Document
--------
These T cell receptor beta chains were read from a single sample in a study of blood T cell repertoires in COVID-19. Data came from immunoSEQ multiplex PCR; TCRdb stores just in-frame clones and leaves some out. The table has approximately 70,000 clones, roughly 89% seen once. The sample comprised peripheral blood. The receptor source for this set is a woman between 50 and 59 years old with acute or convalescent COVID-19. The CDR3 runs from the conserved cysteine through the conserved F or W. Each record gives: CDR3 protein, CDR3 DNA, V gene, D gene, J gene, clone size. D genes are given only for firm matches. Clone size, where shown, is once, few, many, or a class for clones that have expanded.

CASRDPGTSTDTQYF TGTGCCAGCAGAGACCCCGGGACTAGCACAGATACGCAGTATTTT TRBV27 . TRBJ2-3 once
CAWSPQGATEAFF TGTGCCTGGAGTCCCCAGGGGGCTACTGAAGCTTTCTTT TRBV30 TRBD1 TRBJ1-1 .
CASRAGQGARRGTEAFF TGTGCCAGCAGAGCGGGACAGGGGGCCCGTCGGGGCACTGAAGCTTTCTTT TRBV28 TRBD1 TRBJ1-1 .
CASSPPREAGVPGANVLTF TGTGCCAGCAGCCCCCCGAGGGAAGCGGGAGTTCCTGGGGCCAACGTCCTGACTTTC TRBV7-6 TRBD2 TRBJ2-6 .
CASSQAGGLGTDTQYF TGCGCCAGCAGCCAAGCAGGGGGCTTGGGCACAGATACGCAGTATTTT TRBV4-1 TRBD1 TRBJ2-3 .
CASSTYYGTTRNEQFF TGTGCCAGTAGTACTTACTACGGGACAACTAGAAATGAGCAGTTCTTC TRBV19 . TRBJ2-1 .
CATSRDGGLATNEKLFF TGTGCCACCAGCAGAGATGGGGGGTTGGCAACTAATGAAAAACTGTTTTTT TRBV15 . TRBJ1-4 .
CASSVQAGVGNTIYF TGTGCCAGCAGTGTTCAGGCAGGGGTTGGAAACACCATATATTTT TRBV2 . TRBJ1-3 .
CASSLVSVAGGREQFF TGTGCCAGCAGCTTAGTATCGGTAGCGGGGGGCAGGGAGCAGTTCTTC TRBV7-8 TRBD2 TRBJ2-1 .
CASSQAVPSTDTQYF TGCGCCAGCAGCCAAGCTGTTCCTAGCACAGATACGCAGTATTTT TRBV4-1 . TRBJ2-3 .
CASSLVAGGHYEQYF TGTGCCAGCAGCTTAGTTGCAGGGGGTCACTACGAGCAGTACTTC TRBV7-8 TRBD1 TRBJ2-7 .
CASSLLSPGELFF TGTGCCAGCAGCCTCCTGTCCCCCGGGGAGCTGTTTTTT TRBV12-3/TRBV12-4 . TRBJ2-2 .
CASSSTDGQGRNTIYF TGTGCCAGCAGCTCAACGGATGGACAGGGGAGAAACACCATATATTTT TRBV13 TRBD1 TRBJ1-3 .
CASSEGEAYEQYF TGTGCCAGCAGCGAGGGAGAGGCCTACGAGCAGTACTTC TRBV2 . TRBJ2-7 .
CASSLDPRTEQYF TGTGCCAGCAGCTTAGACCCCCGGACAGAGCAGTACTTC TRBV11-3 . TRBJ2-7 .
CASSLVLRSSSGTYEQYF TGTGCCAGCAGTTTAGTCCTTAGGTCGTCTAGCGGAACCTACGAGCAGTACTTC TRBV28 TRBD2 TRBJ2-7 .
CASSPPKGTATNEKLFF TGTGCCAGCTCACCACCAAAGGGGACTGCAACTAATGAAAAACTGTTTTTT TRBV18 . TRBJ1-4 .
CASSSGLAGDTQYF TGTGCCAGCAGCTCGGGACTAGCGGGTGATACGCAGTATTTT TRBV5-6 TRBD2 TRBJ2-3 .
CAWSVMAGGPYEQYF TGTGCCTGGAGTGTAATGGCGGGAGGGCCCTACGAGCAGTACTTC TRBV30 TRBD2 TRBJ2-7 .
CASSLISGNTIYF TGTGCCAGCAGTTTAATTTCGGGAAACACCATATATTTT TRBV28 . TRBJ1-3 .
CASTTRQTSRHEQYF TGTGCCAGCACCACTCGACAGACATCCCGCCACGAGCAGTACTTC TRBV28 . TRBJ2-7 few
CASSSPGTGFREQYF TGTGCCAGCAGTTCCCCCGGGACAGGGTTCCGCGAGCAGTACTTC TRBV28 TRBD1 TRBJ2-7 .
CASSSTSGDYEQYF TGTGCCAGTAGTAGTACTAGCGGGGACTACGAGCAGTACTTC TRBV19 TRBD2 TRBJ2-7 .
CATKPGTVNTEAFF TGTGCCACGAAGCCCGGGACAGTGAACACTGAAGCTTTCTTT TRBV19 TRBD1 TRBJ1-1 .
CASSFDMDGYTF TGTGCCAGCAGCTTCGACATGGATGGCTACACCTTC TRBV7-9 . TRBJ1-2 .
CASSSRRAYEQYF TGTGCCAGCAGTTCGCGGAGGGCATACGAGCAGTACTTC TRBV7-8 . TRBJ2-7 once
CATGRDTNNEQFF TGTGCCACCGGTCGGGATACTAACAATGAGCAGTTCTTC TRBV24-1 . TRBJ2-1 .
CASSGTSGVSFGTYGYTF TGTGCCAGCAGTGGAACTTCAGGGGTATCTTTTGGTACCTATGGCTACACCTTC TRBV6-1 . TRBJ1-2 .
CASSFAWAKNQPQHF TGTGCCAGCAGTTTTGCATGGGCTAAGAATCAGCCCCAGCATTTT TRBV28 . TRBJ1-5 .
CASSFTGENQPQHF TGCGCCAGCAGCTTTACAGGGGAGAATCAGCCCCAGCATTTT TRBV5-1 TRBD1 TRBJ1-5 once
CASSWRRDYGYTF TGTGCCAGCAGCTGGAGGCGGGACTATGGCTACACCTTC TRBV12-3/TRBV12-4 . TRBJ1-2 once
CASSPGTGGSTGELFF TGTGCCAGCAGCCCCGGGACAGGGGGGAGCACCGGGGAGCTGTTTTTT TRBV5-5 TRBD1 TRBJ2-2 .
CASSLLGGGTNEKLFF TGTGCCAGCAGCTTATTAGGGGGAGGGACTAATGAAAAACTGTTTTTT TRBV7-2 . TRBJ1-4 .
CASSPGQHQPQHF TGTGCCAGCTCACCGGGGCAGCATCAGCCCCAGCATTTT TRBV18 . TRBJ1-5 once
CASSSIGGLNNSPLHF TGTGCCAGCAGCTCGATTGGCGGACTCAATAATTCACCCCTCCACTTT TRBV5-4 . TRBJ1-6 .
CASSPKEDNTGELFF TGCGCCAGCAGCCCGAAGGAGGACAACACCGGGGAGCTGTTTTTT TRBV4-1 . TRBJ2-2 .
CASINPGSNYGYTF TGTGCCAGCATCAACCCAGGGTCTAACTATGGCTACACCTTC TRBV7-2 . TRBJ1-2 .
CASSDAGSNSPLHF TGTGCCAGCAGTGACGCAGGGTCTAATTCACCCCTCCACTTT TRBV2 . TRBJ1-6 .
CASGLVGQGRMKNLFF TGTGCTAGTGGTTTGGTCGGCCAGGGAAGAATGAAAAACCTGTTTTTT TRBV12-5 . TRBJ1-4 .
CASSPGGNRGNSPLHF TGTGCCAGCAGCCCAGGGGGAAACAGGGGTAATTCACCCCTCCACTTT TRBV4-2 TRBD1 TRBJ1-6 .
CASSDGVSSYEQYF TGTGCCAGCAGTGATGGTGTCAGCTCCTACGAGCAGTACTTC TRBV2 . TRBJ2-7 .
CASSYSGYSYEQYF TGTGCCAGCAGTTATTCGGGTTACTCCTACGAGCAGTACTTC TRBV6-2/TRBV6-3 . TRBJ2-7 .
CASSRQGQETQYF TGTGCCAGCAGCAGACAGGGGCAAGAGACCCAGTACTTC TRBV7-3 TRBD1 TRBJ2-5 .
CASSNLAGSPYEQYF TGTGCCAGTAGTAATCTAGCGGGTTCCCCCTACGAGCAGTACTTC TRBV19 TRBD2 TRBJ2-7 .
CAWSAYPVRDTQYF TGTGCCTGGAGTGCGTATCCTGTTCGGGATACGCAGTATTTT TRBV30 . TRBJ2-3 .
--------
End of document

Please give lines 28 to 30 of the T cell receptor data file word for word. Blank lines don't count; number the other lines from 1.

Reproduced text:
CATGRDTNNEQFF TGTGCCACCGGTCGGGATACTAACAATGAGCAGTTCTTC TRBV24-1 . TRBJ2-1 .
CASSGTSGVSFGTYGYTF TGTGCCAGCAGTGGAACTTCAGGGGTATCTTTTGGTACCTATGGCTACACCTTC TRBV6-1 . TRBJ1-2 .
CASSFAWAKNQPQHF TGTGCCAGCAGTTTTGCATGGGCTAAGAATCAGCCCCAGCATTTT TRBV28 . TRBJ1-5 .